I spent both the day before New Year’s Eve and New Year’s Eve in the ER. First there was the call from my oncologist, who had taken X-rays of my arm earlier in the week. They showed a fracture and someone from orthopedics needed to look at the films and examine me. Then, New Year’s Eve night, for no apparent reason, my temperature was on the rise. Finally, when it reached 102, we decided it was time for yet another trip to the ER. Fevers are very dangerous in chemo patients. My right arm has a fracture near the shoulder — which has been weakened by a cancerous lesion there — but it’s not all the way through the bone, so Orthopedics opted not to put a pin in it. That would have meant surgery — something we want to avoid while I’m going through chemo, of course. My arm should heal on its own as the Xgeva shots kick in — I get my second one on Jan. 10. Those are bone strengthening shots and the hope is that while the Xeloda kills the cancer in my bones, the Xgeva strengthens them. As for the fever, it came down while I was in the ER and because my blood counts are normal — yay! — they sent me home on an oral antibiotic. Whew! That was close. I was sure I was going to be admitted during one of those two trips and was so very happy to be released to go home to my own bed, my own family.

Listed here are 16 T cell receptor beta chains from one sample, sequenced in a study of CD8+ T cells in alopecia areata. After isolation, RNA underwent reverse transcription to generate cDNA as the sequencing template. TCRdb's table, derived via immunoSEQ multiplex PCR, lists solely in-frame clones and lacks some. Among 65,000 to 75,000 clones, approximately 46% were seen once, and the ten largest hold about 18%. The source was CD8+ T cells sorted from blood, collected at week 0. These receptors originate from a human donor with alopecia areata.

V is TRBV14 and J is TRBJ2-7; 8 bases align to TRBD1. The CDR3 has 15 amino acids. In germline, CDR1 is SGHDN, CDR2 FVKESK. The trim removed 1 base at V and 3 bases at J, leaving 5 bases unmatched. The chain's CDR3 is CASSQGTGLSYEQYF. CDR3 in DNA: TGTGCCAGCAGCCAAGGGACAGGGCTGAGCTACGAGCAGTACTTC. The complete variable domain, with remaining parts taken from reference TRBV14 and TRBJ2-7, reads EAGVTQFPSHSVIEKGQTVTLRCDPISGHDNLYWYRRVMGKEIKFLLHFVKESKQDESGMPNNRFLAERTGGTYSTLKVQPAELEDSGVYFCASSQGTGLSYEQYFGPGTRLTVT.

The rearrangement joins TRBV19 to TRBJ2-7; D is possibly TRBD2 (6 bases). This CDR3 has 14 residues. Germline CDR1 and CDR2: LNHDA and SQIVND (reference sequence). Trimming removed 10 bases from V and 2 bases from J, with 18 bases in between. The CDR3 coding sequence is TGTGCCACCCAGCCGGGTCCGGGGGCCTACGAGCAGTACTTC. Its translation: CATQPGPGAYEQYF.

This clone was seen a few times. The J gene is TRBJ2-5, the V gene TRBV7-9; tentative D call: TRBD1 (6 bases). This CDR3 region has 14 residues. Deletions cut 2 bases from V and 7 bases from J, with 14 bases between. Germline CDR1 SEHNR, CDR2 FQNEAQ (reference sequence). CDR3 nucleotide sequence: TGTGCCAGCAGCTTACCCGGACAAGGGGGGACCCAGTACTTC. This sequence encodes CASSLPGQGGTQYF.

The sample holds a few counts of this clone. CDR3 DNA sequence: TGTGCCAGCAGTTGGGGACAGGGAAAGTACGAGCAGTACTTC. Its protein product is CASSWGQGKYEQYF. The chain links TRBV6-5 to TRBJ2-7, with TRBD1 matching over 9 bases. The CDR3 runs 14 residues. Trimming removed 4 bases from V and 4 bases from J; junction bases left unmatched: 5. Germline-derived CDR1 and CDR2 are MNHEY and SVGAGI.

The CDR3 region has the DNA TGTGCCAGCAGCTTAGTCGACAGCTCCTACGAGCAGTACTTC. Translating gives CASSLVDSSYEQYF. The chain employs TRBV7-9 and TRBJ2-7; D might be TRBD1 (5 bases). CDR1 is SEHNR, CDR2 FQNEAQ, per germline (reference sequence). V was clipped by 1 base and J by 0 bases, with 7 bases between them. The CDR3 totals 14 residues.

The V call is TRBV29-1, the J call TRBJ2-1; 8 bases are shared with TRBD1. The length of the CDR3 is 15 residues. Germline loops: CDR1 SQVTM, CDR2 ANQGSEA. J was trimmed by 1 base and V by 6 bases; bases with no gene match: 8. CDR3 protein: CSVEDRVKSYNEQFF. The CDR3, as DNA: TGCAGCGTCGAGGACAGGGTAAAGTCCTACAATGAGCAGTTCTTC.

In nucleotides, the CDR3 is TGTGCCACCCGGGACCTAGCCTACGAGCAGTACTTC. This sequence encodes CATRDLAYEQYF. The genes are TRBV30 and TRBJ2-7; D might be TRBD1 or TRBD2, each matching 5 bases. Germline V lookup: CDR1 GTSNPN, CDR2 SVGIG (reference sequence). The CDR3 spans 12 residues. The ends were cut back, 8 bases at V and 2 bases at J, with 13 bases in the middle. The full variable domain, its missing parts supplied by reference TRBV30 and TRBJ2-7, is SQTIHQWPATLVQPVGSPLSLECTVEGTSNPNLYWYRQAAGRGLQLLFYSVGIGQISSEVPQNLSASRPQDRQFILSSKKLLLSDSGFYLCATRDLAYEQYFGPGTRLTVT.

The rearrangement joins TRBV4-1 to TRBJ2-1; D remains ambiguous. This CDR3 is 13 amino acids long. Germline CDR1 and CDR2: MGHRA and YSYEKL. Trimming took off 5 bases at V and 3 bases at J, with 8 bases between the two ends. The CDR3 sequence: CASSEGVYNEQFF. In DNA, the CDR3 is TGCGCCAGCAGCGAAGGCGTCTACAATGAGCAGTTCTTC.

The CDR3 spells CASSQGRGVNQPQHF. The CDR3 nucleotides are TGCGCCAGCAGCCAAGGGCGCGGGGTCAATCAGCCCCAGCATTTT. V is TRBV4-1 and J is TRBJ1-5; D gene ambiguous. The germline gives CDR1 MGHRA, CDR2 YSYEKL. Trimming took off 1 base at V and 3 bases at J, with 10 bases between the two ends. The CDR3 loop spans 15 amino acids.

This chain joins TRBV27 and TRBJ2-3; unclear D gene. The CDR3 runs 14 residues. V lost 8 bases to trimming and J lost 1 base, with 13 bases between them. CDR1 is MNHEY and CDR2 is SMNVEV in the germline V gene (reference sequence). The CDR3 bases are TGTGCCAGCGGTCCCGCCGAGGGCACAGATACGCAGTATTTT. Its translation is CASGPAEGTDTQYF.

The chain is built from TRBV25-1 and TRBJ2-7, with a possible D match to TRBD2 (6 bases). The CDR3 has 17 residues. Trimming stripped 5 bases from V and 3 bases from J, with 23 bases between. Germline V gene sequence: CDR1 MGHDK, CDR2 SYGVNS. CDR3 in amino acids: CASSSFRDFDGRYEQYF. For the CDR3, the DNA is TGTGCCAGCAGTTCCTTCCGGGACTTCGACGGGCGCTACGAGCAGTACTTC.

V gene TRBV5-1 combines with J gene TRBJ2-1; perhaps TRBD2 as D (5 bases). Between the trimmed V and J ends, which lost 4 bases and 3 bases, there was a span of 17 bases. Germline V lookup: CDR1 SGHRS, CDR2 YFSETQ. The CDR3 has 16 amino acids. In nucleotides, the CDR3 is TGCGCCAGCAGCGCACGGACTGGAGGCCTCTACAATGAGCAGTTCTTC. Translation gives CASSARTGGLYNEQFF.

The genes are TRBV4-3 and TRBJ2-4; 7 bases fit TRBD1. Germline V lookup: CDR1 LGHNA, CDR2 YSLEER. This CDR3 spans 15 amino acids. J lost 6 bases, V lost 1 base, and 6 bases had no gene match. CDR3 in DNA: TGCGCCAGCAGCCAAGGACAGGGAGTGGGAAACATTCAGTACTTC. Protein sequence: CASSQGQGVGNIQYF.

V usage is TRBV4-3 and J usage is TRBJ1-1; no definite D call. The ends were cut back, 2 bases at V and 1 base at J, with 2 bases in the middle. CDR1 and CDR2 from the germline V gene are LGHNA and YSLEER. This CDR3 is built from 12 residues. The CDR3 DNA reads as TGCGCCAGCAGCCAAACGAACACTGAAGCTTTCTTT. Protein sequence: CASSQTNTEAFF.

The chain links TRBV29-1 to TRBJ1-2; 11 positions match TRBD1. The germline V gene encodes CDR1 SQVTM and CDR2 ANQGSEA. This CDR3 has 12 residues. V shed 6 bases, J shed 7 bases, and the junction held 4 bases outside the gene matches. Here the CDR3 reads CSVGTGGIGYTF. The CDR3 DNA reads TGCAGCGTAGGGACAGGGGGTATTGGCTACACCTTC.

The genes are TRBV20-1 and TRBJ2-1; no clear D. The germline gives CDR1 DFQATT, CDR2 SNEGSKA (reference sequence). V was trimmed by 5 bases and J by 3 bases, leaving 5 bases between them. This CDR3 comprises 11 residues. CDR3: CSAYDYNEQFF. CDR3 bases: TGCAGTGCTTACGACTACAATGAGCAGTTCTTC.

The upshot of the ER was that while I was there, they worked on different strategies for managing my pain. Those seem to be helping, though I’m certainly not the rabbit I so recently was. My doctor says to hang in; I’ll be that rabbit again one day very soon. I sure hope so. Losing my mobility, my ability to drive, and do the things of a normal day — get groceries, run to the post office, care for Theo or even myself — it’s very difficult.